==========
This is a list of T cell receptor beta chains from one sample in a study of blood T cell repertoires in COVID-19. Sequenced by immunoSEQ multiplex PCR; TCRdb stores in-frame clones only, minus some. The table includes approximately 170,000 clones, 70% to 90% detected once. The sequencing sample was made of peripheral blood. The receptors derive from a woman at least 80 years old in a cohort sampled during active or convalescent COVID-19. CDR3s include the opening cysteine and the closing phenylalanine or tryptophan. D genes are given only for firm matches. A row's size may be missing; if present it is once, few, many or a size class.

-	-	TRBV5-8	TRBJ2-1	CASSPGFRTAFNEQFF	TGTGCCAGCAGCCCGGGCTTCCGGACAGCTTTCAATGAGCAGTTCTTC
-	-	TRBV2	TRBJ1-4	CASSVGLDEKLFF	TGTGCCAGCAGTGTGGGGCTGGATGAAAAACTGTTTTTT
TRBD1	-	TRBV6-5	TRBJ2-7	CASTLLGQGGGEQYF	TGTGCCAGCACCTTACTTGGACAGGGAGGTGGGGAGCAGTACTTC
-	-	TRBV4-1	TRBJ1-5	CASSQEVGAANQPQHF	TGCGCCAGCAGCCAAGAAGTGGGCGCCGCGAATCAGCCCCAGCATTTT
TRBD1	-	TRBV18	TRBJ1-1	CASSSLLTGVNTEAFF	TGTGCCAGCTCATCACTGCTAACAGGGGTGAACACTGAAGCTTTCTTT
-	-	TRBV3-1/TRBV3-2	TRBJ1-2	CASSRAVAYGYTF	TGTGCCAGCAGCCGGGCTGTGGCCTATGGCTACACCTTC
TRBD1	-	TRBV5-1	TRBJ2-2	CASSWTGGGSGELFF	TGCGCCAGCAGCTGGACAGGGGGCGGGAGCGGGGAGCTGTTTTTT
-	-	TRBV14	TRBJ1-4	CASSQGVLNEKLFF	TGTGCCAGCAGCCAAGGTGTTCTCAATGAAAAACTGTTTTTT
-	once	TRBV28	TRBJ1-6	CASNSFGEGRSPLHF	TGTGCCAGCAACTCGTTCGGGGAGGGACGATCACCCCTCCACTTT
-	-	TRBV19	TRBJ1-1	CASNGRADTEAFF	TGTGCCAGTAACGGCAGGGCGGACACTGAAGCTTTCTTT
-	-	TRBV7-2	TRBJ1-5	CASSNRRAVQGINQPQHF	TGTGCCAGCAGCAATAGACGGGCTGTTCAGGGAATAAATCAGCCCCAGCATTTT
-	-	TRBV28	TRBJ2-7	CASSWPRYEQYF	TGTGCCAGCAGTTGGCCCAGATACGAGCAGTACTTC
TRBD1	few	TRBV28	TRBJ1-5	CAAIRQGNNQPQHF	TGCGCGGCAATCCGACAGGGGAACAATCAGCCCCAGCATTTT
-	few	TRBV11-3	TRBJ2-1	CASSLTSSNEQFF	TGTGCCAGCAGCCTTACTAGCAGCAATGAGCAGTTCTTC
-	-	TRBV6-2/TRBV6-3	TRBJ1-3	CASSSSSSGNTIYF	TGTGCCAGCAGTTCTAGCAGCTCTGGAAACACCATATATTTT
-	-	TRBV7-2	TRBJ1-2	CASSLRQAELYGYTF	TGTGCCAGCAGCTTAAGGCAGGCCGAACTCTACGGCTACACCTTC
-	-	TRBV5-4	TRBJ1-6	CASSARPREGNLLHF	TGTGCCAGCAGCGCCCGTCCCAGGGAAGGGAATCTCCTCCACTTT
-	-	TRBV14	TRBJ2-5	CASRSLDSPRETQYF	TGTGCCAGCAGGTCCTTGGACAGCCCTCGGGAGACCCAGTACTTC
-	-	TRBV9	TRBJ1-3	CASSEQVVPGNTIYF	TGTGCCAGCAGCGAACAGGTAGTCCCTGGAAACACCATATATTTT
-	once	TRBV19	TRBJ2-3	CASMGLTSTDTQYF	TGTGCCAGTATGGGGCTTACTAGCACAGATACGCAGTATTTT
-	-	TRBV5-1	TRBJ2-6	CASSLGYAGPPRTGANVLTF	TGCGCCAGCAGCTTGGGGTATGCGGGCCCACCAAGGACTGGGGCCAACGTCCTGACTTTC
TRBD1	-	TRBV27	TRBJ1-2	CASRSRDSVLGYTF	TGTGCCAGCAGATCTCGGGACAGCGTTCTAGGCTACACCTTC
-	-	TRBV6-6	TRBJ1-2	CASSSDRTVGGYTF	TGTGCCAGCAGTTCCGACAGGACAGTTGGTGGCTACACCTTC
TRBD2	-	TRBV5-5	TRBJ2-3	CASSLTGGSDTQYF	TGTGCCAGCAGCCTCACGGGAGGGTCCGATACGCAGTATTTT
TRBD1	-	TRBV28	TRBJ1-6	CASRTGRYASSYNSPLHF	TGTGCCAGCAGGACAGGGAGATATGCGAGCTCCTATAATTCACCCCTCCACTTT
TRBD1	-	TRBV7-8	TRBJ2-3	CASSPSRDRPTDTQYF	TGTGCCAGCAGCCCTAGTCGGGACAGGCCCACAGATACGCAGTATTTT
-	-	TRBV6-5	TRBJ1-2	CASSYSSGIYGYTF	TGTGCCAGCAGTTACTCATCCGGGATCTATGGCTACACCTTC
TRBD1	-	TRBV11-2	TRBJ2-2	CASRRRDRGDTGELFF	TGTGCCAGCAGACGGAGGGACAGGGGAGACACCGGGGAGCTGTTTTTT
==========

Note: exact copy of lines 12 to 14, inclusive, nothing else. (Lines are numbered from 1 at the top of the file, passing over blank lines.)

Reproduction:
-	-	TRBV7-2	TRBJ1-5	CASSNRRAVQGINQPQHF	TGTGCCAGCAGCAATAGACGGGCTGTTCAGGGAATAAATCAGCCCCAGCATTTT
-	-	TRBV28	TRBJ2-7	CASSWPRYEQYF	TGTGCCAGCAGTTGGCCCAGATACGAGCAGTACTTC
TRBD1	few	TRBV28	TRBJ1-5	CAAIRQGNNQPQHF	TGCGCGGCAATCCGACAGGGGAACAATCAGCCCCAGCATTTT